Congrats to birthday boy and about-to-be-a -dad-for-the-second-time Josh Marshall and his tenacious staff at Talking Points Memo for winning a prestigious George Polk Journalism Award for reporting on the U.S. attorney firing scandal. It was hard to believe even a few years ago that a blog could be awarded a Polk, but TPM's is more than deserved and an inspiration to all of us. Sadly, TPM's lessons do not appear to be sinking too deeply into the MSM. We learned yesterday here that newspapers lost 16,900 jobs last year, or 4.7 percent of the entire work force, following up recent stories about reporting and newsroom cuts at the Los Angeles Times and The New York Times. TPM is helping to prove it's possible for newspapers to begin to "stop the bleeding" as The New York Times' Bill Keller put it in a meeting with his staff. There was nothing uniquely bloggy about the U.S. attorney scandal for which Marshall won the award -- it was a hard news story that any newspaper could have broken. But Marshall's technique led him to places that MSM reporters chose not to go, soliciting valuable input and leads from his committed readers along the way. Were newspapers to invest as heavily as possible in their reporting, particularly investigative reporting, they would be able to highlight the invaluable service they provide to readers by ensuring that their communities were more heavily invested in the result. Plus the quality of the reporting would improve. Just ask Josh.
Congratulations also to The Nation for winning two Polks -- something we hear to be unprecedented -- and also to The Washington Post winners for their terrific Cheney series.
George Zornick writes: McCain Suck-Up Watch -- Here's Peter Canellos, The Boston Globe's Washington bureau chief. He wrote a story yesterday about McCain's willingness to go negative in the Republican primary -- Canellos highlights McCain's ad attacking Mitt Romney, baselessly, on the grounds that Romney supposedly called for a withdrawal from Iraq. Canellos notes that the ad was malarkey - or, that it was "dubious" and the "evidence was unpersuasive," as he puts it. But how does his story, which is almost exclusively focused on McCain's negative and "dubious" campaigning, begin?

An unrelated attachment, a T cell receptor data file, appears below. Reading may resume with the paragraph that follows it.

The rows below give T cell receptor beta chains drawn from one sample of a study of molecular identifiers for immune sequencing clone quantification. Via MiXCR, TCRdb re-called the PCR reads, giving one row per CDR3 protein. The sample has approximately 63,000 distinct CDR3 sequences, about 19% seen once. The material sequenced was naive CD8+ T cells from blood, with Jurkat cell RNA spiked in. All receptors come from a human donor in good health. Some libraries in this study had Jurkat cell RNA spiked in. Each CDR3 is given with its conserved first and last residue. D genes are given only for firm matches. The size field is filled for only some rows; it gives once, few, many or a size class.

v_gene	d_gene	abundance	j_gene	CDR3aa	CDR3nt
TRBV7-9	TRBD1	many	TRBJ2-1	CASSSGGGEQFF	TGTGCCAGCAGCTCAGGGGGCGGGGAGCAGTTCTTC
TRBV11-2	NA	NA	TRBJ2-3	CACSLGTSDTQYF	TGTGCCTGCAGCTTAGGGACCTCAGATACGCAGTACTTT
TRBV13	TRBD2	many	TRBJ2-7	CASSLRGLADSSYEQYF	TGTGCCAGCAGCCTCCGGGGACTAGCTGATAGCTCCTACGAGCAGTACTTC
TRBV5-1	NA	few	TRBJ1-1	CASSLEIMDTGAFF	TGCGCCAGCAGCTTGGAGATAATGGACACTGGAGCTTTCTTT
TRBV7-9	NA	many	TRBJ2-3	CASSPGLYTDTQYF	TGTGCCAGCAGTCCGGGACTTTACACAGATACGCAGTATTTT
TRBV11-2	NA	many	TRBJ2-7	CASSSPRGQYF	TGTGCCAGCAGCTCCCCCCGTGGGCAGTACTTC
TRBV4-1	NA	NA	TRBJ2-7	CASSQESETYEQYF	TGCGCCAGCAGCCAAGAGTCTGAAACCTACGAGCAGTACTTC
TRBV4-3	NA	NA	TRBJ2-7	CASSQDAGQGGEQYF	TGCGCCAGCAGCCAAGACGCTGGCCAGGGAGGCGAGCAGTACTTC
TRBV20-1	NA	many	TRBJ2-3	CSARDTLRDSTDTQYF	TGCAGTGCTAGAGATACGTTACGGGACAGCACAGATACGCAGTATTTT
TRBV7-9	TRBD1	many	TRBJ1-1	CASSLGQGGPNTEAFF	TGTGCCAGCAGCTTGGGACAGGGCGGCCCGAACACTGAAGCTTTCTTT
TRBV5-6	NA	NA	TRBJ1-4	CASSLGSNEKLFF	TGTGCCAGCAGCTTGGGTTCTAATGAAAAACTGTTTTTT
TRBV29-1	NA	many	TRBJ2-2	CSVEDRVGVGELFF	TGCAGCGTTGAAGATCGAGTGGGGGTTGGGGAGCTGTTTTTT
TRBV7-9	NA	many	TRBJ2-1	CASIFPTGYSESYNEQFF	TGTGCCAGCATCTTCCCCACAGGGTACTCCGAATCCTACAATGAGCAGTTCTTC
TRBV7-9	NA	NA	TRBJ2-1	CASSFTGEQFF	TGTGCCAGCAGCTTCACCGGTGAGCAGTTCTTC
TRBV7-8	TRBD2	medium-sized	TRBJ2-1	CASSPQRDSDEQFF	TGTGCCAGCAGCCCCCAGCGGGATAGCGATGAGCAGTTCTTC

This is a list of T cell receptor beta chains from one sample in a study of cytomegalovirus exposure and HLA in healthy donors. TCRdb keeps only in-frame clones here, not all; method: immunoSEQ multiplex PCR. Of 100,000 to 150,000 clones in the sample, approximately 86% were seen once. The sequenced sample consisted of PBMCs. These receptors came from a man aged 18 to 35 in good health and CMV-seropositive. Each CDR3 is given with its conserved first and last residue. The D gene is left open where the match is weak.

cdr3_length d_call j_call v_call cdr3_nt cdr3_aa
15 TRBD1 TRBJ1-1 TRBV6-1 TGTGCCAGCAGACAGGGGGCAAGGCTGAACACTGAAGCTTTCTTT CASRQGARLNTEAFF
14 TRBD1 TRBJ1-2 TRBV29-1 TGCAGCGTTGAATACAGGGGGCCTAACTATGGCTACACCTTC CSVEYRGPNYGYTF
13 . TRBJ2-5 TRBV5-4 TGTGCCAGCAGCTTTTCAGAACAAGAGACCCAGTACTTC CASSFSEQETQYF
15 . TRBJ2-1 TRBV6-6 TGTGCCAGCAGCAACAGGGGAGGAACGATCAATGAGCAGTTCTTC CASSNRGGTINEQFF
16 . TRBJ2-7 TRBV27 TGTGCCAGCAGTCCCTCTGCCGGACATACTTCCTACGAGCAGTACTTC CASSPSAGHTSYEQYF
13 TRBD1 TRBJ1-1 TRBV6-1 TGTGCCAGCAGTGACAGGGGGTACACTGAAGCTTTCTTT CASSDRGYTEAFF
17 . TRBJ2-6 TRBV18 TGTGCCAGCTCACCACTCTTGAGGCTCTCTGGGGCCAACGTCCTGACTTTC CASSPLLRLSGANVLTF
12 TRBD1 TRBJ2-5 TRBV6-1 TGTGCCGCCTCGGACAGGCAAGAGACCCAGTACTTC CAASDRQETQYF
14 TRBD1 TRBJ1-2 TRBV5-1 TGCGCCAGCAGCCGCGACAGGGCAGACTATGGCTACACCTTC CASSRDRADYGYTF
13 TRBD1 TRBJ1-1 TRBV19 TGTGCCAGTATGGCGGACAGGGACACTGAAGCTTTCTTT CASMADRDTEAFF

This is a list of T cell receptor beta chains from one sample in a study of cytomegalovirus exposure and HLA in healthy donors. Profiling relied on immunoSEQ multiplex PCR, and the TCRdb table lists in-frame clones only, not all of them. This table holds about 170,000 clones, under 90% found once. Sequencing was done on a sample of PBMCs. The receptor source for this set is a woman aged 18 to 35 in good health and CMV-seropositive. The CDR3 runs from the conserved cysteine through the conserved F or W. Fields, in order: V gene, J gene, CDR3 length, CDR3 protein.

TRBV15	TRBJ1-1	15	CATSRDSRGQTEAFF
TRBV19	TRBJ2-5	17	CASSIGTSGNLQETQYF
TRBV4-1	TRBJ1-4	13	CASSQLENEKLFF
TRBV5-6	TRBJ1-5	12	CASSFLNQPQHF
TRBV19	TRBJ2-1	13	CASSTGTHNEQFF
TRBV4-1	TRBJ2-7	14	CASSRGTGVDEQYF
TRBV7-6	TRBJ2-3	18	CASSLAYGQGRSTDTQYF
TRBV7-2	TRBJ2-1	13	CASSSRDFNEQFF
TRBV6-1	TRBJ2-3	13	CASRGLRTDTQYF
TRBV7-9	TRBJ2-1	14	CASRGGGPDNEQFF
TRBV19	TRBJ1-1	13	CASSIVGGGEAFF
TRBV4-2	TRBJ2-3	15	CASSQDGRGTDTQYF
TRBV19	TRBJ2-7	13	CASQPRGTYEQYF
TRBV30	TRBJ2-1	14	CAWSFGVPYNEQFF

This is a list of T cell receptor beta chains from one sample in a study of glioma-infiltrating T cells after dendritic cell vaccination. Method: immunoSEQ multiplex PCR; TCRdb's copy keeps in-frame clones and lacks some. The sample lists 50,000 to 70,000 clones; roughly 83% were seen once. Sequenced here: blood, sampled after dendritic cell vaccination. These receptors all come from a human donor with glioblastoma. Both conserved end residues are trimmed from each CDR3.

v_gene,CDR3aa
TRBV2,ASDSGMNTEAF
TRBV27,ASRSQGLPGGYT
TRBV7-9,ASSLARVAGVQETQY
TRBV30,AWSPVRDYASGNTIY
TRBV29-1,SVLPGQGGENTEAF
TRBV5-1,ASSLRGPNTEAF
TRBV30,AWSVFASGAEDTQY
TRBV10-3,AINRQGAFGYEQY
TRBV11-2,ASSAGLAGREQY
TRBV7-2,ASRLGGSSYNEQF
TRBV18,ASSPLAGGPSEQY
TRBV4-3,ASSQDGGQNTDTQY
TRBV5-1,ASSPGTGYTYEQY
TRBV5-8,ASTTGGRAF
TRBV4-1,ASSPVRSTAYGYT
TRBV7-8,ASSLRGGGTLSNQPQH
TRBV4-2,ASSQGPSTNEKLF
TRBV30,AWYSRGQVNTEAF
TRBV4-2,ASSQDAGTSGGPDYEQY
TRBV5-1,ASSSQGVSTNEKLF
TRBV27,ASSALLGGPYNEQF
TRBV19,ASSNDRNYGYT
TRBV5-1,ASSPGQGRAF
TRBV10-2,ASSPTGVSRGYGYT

History will record that John McCain won the 2008 Republican presidential nomination by following his own quirky path. Offering his trademark "straight talk," McCain won over even those who disagreed with him on the issues, by dint of his honesty and unwillingness to play political games.
Canellos then goes into a several-paragraph discussion of McCain's dishonest Romney-withdrawal ad, but not before prefacing the discussion by saying, "McCain gets a pass for that ad in many people's eyes, if only because Romney himself had tried to win the nomination by blanketing the airwaves with attacks on McCain and Mike Huckabee."
To recap: John McCain is honest and unwilling to play political games. Except when he does, and wins primary elections by doing so.
Also this: "CNN's Tom Foreman uncritically reported Sen. John McCain's claim that he voted against President Bush's 2001 and 2003 tax cuts because 'he wanted reductions in spending, too.' But in a 2001 floor statement explaining his opposition, McCain did not mention the absence of offsetting spending cuts; rather, he stated, 'I cannot in good conscience support a tax cut in which so many of the benefits go to the most fortunate among us, at the expense of middle class Americans who most need tax relief."
NBC was forced to issue an apology this week after Jane Fonda said the word "cunt" in a discussion of the play The Vagina Monologues. "We would do nothing to offend the audience, so please accept that apology," Today co-host Meredith Vieira told viewers.
What the network has not yet apologized for, nor is it likely to, is having Republican operative Roger Stone on Tucker Carlson's MSNBC show this week. Stone is the leader of the anti-Hillary Clinton group Citizens United Not Timid, and acronym he may or may not have stolen from a seventh-grade kid. Stone regularly says a lot of things that are far more harmful to women than whatever damage Fonda allegedly did by letting that word slip; for example, Stone proclaims his group's purpose is simply to give a "one-word education. That's our mission. No issues. No policy groups. No position papers. This is a simple committee with an unfortunate acronym." In other words, forget the issues, Hillary is a woman and she must be stopped. Stone also closed his Tucker interview by inexplicably saying this, about Barack Obama: "By the way, I'm not sure how you avoid assassination in those instances. When they see how naive he is, I think the American people will make a correct judgment."